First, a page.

An emergency fund helps giving you a sense of security. It helps building confidence in life and feeling at peace with the risk otherwise present in your portfolio. We don’t know your situation (B permit?) so it’s hard to assess the social net you have to support you and tailor the emergency fund to that. Most advice is usually 3 to 6 months of expenses. If you don’t have dependents and want to be agressive, I’d go for 3. If you have a more conservative mindset, as you seem to let perspire when stating that you do not want to take much risk, 6 months might be the better fit. It may seem like a big amount to set aside but once you manage to save regularly and start building momentum, it should build quickly enough and allow you to start investing in a matter of months/1-2 years.

Sounds like a robo-advisor might suit your needs. We like fully “do it yourself” solutions but going through a risk assessment questionnaire and having your financial provider pick an allocation and maintaining it for you might be worth the fee to you. You can search on the forum for “robo”, it should bring up threads with discussions about the various ones that make sense at this point in time in Switzerland.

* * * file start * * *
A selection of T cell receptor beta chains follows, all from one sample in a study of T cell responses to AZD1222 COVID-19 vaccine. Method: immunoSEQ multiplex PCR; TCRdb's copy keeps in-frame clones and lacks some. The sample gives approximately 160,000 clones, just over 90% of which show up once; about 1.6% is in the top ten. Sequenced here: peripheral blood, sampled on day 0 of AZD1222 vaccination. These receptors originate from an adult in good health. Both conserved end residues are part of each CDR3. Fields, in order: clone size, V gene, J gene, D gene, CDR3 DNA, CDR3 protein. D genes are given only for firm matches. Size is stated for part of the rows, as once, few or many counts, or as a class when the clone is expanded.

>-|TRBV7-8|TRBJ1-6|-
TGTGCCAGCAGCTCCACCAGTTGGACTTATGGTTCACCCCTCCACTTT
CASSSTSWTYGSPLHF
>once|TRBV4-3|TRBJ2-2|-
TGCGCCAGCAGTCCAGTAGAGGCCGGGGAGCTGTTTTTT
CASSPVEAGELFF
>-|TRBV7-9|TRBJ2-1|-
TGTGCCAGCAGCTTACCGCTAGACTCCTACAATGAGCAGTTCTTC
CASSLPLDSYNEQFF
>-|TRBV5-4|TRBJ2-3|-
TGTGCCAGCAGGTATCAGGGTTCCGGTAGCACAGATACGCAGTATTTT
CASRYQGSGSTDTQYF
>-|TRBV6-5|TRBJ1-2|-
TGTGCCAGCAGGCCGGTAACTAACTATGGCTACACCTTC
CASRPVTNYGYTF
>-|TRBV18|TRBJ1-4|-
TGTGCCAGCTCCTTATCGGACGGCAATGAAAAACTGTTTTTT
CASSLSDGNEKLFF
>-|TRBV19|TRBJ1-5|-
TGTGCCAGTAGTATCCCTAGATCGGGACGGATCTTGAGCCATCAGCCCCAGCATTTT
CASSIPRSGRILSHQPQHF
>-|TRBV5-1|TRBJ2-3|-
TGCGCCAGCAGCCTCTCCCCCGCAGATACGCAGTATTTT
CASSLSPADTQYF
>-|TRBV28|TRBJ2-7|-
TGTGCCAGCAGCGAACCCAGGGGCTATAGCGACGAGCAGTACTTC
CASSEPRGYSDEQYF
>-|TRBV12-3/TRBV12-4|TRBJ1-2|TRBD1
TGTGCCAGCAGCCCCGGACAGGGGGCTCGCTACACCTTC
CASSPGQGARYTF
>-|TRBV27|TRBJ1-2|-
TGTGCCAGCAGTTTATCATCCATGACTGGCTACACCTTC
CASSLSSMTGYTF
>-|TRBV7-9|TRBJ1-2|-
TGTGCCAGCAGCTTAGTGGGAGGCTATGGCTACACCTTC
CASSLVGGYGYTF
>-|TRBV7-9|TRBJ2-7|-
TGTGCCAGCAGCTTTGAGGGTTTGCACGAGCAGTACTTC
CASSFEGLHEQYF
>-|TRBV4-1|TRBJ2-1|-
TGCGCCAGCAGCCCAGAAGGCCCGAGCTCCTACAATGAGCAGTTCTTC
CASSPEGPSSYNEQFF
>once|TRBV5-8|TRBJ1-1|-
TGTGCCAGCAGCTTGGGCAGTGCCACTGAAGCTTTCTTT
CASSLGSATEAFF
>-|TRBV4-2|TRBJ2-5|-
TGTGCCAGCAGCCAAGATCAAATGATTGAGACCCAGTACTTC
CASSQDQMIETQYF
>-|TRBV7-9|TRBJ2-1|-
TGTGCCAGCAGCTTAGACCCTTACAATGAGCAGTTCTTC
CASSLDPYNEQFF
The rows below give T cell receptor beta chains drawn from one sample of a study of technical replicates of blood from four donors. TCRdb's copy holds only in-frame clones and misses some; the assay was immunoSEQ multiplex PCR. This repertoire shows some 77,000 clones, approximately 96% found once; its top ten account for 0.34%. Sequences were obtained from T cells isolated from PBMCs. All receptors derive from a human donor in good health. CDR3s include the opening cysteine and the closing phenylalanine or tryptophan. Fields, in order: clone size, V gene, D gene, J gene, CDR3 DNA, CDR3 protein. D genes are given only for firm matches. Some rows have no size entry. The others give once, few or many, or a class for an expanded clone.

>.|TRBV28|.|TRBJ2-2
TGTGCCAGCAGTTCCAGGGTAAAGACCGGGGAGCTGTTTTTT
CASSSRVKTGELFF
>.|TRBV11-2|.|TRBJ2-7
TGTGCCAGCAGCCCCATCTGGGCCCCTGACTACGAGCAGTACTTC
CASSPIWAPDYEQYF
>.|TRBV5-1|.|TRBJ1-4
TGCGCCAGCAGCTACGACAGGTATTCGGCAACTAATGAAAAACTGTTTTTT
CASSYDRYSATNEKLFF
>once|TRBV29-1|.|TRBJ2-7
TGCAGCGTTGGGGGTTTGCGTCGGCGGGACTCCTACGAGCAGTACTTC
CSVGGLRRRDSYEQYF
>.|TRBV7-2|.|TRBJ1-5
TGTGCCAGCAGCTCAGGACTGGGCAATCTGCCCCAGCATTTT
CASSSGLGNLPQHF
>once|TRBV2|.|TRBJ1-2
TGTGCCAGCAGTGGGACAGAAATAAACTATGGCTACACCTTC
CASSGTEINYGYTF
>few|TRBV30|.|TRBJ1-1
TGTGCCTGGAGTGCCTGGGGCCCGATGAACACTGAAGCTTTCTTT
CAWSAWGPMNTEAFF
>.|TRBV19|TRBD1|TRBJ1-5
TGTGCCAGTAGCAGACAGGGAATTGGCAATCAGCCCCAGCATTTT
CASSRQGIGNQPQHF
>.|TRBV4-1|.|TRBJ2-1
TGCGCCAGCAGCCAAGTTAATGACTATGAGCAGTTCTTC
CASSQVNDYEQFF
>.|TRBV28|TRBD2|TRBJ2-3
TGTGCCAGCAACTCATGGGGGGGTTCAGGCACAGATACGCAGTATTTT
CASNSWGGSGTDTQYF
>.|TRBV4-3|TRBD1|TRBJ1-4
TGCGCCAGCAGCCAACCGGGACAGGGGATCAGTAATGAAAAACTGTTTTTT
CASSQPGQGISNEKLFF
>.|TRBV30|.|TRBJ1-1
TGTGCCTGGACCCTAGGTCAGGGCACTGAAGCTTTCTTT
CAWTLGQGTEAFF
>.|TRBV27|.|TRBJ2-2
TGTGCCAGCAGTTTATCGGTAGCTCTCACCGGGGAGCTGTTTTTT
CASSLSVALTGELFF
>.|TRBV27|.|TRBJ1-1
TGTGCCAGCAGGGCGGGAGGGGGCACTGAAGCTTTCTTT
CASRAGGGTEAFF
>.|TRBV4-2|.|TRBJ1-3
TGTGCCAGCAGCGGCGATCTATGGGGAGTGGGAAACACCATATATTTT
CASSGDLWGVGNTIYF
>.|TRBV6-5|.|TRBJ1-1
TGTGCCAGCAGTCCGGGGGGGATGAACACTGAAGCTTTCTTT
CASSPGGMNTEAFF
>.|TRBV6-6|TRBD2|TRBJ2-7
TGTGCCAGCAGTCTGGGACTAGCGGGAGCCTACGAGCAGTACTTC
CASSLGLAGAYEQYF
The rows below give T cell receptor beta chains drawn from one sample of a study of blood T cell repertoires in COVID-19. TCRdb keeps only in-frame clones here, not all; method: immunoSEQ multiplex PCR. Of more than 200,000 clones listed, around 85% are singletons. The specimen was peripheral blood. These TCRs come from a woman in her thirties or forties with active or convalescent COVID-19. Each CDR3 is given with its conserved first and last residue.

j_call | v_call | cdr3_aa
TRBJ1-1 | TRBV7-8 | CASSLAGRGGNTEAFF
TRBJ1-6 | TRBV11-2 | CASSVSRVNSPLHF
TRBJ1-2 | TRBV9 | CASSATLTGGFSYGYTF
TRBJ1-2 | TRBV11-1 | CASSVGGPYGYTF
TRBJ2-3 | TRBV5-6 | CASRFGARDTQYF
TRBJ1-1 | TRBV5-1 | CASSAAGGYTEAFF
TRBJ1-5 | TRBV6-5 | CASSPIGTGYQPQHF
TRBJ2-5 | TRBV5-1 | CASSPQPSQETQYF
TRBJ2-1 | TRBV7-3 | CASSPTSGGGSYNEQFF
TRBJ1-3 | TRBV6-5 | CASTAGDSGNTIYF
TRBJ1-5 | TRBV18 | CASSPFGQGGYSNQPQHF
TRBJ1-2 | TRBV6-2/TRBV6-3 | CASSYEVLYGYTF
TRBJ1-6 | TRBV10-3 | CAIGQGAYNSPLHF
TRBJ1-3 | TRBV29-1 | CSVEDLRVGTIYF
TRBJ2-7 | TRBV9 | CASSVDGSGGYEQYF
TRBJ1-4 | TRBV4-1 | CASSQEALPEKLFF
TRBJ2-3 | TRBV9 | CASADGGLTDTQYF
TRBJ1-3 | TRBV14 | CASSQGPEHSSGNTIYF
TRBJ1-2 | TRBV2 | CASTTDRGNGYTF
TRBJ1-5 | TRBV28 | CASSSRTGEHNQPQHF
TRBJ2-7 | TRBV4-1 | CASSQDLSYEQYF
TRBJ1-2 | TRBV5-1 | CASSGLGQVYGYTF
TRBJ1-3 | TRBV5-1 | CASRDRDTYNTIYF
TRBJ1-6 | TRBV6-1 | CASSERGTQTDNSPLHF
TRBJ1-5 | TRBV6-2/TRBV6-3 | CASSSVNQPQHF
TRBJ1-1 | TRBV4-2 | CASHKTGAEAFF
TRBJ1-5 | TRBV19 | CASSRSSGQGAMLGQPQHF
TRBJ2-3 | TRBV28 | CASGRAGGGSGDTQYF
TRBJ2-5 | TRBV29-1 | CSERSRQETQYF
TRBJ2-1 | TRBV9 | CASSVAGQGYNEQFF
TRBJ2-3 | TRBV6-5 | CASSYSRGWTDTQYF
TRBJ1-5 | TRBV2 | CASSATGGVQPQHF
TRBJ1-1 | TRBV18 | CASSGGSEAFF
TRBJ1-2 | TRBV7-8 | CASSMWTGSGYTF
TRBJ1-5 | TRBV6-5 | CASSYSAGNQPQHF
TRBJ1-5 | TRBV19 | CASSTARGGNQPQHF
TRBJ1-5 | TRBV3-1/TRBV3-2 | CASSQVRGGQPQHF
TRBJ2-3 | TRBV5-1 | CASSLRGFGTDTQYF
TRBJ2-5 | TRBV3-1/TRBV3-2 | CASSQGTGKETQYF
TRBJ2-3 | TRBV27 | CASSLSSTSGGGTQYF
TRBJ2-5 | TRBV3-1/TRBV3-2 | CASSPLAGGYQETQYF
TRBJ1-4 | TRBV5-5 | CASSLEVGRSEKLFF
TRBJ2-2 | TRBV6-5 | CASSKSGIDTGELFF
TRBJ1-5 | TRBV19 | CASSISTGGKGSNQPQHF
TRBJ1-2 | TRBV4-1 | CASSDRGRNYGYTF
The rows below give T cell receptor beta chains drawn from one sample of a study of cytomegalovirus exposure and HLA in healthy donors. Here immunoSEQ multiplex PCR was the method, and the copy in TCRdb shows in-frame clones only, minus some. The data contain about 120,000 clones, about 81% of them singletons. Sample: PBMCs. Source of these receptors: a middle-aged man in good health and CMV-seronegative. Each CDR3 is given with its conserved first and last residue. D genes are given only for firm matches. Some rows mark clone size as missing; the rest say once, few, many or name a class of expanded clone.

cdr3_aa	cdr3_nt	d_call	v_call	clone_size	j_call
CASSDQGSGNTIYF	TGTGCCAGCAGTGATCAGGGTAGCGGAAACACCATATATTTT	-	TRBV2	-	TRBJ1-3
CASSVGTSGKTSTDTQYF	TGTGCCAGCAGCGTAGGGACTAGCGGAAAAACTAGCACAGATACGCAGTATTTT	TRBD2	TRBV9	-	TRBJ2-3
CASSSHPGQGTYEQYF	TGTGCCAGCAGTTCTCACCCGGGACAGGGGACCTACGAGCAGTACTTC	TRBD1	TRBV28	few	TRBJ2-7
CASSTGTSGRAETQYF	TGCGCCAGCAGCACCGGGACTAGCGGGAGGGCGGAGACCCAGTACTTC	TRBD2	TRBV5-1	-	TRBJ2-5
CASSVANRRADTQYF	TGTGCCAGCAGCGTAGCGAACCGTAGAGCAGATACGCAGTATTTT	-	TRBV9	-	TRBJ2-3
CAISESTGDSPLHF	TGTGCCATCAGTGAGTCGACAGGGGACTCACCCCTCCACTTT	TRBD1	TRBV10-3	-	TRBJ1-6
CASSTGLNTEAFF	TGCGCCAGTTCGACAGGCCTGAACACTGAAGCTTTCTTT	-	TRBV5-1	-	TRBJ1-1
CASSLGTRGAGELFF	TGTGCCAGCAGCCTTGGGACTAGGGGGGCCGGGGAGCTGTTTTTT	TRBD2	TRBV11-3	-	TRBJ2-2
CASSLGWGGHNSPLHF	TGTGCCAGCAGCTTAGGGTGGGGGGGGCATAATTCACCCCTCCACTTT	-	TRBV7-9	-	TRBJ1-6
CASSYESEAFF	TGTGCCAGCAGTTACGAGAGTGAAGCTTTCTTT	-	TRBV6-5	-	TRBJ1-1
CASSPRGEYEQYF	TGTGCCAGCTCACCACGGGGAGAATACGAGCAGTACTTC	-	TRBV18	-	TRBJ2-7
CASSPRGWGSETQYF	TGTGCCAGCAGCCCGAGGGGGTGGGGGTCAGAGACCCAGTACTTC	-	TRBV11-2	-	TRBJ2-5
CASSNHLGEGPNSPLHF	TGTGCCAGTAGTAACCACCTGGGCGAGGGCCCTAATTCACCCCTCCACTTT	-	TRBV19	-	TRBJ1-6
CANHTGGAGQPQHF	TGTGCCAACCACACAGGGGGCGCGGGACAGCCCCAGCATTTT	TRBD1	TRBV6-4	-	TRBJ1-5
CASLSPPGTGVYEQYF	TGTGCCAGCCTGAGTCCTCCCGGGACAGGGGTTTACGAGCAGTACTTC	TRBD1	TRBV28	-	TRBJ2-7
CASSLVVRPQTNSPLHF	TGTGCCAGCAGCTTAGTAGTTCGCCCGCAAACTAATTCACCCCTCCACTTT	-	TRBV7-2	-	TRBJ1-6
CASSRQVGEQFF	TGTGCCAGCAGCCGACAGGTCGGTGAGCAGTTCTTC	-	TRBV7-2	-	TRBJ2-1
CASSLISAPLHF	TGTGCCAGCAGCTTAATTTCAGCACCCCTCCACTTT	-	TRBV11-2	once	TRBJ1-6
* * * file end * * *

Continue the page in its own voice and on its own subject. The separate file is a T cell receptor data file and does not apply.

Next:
It is possible you would be better served with an “ETF Sparkonto”. Some members here like the solution from DKB for that.

I don’t know what tax advantaged solutions are available to you. If/when you are domiciled in Switzerland, you should be able to contribute to a 3a solution. You may have other options available to you in Germany, depending on your actual domiciled status (and other factors, I don’t know the first thing about German retirement vehicle options). Once you have built your emergency fund, I would start by that: it’s very straightforward and you are handeld through it so it could help build your confidence and familiarize you with investing for when you have more assets to invest and tax advantaged space is no longer sufficient. The solutions usually advised around here are VIAC, Finpension and Frankly. You might want to take a look at Truewealth since it might synergize with what you are looking for in taxable investing handholding (for a fee). There again, a search through the forums should lead to interesting and helpful reads.